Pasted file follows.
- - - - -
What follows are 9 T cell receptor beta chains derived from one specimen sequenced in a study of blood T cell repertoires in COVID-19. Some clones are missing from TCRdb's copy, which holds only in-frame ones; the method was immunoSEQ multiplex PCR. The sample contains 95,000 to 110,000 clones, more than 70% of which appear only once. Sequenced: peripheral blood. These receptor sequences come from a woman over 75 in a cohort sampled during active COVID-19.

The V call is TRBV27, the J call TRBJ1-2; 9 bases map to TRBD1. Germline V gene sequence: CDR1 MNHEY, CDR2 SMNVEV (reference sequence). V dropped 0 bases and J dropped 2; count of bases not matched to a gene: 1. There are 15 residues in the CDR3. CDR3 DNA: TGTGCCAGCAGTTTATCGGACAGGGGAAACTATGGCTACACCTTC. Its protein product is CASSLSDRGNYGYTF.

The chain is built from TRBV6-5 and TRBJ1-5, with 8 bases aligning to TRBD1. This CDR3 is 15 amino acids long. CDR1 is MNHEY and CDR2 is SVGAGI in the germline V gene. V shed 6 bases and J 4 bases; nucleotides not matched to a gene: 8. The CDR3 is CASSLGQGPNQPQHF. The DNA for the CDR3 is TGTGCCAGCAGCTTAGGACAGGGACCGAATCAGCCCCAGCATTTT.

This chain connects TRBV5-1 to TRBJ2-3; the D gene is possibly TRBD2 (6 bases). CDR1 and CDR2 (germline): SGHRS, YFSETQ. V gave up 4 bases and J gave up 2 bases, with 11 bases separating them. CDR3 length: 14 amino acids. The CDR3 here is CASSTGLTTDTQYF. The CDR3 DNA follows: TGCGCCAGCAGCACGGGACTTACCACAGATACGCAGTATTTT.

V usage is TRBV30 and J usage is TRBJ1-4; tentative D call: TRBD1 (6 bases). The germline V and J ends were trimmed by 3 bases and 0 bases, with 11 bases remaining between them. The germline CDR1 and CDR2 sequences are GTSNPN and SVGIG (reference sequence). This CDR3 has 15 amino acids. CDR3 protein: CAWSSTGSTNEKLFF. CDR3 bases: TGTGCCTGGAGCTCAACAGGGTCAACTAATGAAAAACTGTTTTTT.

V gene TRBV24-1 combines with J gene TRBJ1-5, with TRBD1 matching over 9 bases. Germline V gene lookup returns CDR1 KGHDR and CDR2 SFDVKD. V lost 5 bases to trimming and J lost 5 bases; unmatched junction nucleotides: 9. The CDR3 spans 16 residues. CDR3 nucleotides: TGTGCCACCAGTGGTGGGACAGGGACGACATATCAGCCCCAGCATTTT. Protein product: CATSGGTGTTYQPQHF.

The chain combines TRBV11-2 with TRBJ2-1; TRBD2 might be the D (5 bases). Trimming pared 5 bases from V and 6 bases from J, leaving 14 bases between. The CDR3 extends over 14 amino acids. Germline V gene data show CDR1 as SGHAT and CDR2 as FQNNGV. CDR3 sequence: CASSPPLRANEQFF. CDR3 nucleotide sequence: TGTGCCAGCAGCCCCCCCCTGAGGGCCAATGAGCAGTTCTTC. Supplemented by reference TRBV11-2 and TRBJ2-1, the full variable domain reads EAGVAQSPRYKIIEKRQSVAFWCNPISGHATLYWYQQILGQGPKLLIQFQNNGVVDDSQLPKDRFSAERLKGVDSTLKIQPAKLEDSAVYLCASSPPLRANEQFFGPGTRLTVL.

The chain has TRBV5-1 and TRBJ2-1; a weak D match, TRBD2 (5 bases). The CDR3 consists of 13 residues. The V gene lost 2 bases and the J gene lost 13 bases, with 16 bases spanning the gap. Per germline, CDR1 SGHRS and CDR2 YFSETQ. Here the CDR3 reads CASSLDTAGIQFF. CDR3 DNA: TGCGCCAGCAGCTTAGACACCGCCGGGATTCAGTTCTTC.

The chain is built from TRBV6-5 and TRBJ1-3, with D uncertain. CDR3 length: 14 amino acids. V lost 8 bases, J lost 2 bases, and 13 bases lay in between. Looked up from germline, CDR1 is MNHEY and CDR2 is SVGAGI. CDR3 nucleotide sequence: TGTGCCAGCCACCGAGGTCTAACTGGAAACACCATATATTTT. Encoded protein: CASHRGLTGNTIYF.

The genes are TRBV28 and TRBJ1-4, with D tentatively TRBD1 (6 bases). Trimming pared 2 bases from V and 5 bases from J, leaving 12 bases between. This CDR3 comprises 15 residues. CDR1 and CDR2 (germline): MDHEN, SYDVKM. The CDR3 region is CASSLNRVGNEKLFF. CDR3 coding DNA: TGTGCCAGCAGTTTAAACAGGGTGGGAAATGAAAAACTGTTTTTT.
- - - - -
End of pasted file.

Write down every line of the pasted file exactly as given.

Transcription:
What follows are 9 T cell receptor beta chains derived from one specimen sequenced in a study of blood T cell repertoires in COVID-19. Some clones are missing from TCRdb's copy, which holds only in-frame ones; the method was immunoSEQ multiplex PCR. The sample contains 95,000 to 110,000 clones, more than 70% of which appear only once. Sequenced: peripheral blood. These receptor sequences come from a woman over 75 in a cohort sampled during active COVID-19.

The V call is TRBV27, the J call TRBJ1-2; 9 bases map to TRBD1. Germline V gene sequence: CDR1 MNHEY, CDR2 SMNVEV (reference sequence). V dropped 0 bases and J dropped 2; count of bases not matched to a gene: 1. There are 15 residues in the CDR3. CDR3 DNA: TGTGCCAGCAGTTTATCGGACAGGGGAAACTATGGCTACACCTTC. Its protein product is CASSLSDRGNYGYTF.

The chain is built from TRBV6-5 and TRBJ1-5, with 8 bases aligning to TRBD1. This CDR3 is 15 amino acids long. CDR1 is MNHEY and CDR2 is SVGAGI in the germline V gene. V shed 6 bases and J 4 bases; nucleotides not matched to a gene: 8. The CDR3 is CASSLGQGPNQPQHF. The DNA for the CDR3 is TGTGCCAGCAGCTTAGGACAGGGACCGAATCAGCCCCAGCATTTT.

This chain connects TRBV5-1 to TRBJ2-3; the D gene is possibly TRBD2 (6 bases). CDR1 and CDR2 (germline): SGHRS, YFSETQ. V gave up 4 bases and J gave up 2 bases, with 11 bases separating them. CDR3 length: 14 amino acids. The CDR3 here is CASSTGLTTDTQYF. The CDR3 DNA follows: TGCGCCAGCAGCACGGGACTTACCACAGATACGCAGTATTTT.

V usage is TRBV30 and J usage is TRBJ1-4; tentative D call: TRBD1 (6 bases). The germline V and J ends were trimmed by 3 bases and 0 bases, with 11 bases remaining between them. The germline CDR1 and CDR2 sequences are GTSNPN and SVGIG (reference sequence). This CDR3 has 15 amino acids. CDR3 protein: CAWSSTGSTNEKLFF. CDR3 bases: TGTGCCTGGAGCTCAACAGGGTCAACTAATGAAAAACTGTTTTTT.

V gene TRBV24-1 combines with J gene TRBJ1-5, with TRBD1 matching over 9 bases. Germline V gene lookup returns CDR1 KGHDR and CDR2 SFDVKD. V lost 5 bases to trimming and J lost 5 bases; unmatched junction nucleotides: 9. The CDR3 spans 16 residues. CDR3 nucleotides: TGTGCCACCAGTGGTGGGACAGGGACGACATATCAGCCCCAGCATTTT. Protein product: CATSGGTGTTYQPQHF.

The chain combines TRBV11-2 with TRBJ2-1; TRBD2 might be the D (5 bases). Trimming pared 5 bases from V and 6 bases from J, leaving 14 bases between. The CDR3 extends over 14 amino acids. Germline V gene data show CDR1 as SGHAT and CDR2 as FQNNGV. CDR3 sequence: CASSPPLRANEQFF. CDR3 nucleotide sequence: TGTGCCAGCAGCCCCCCCCTGAGGGCCAATGAGCAGTTCTTC. Supplemented by reference TRBV11-2 and TRBJ2-1, the full variable domain reads EAGVAQSPRYKIIEKRQSVAFWCNPISGHATLYWYQQILGQGPKLLIQFQNNGVVDDSQLPKDRFSAERLKGVDSTLKIQPAKLEDSAVYLCASSPPLRANEQFFGPGTRLTVL.

The chain has TRBV5-1 and TRBJ2-1; a weak D match, TRBD2 (5 bases). The CDR3 consists of 13 residues. The V gene lost 2 bases and the J gene lost 13 bases, with 16 bases spanning the gap. Per germline, CDR1 SGHRS and CDR2 YFSETQ. Here the CDR3 reads CASSLDTAGIQFF. CDR3 DNA: TGCGCCAGCAGCTTAGACACCGCCGGGATTCAGTTCTTC.

The chain is built from TRBV6-5 and TRBJ1-3, with D uncertain. CDR3 length: 14 amino acids. V lost 8 bases, J lost 2 bases, and 13 bases lay in between. Looked up from germline, CDR1 is MNHEY and CDR2 is SVGAGI. CDR3 nucleotide sequence: TGTGCCAGCCACCGAGGTCTAACTGGAAACACCATATATTTT. Encoded protein: CASHRGLTGNTIYF.

The genes are TRBV28 and TRBJ1-4, with D tentatively TRBD1 (6 bases). Trimming pared 2 bases from V and 5 bases from J, leaving 12 bases between. This CDR3 comprises 15 residues. CDR1 and CDR2 (germline): MDHEN, SYDVKM. The CDR3 region is CASSLNRVGNEKLFF. CDR3 coding DNA: TGTGCCAGCAGTTTAAACAGGGTGGGAAATGAAAAACTGTTTTTT.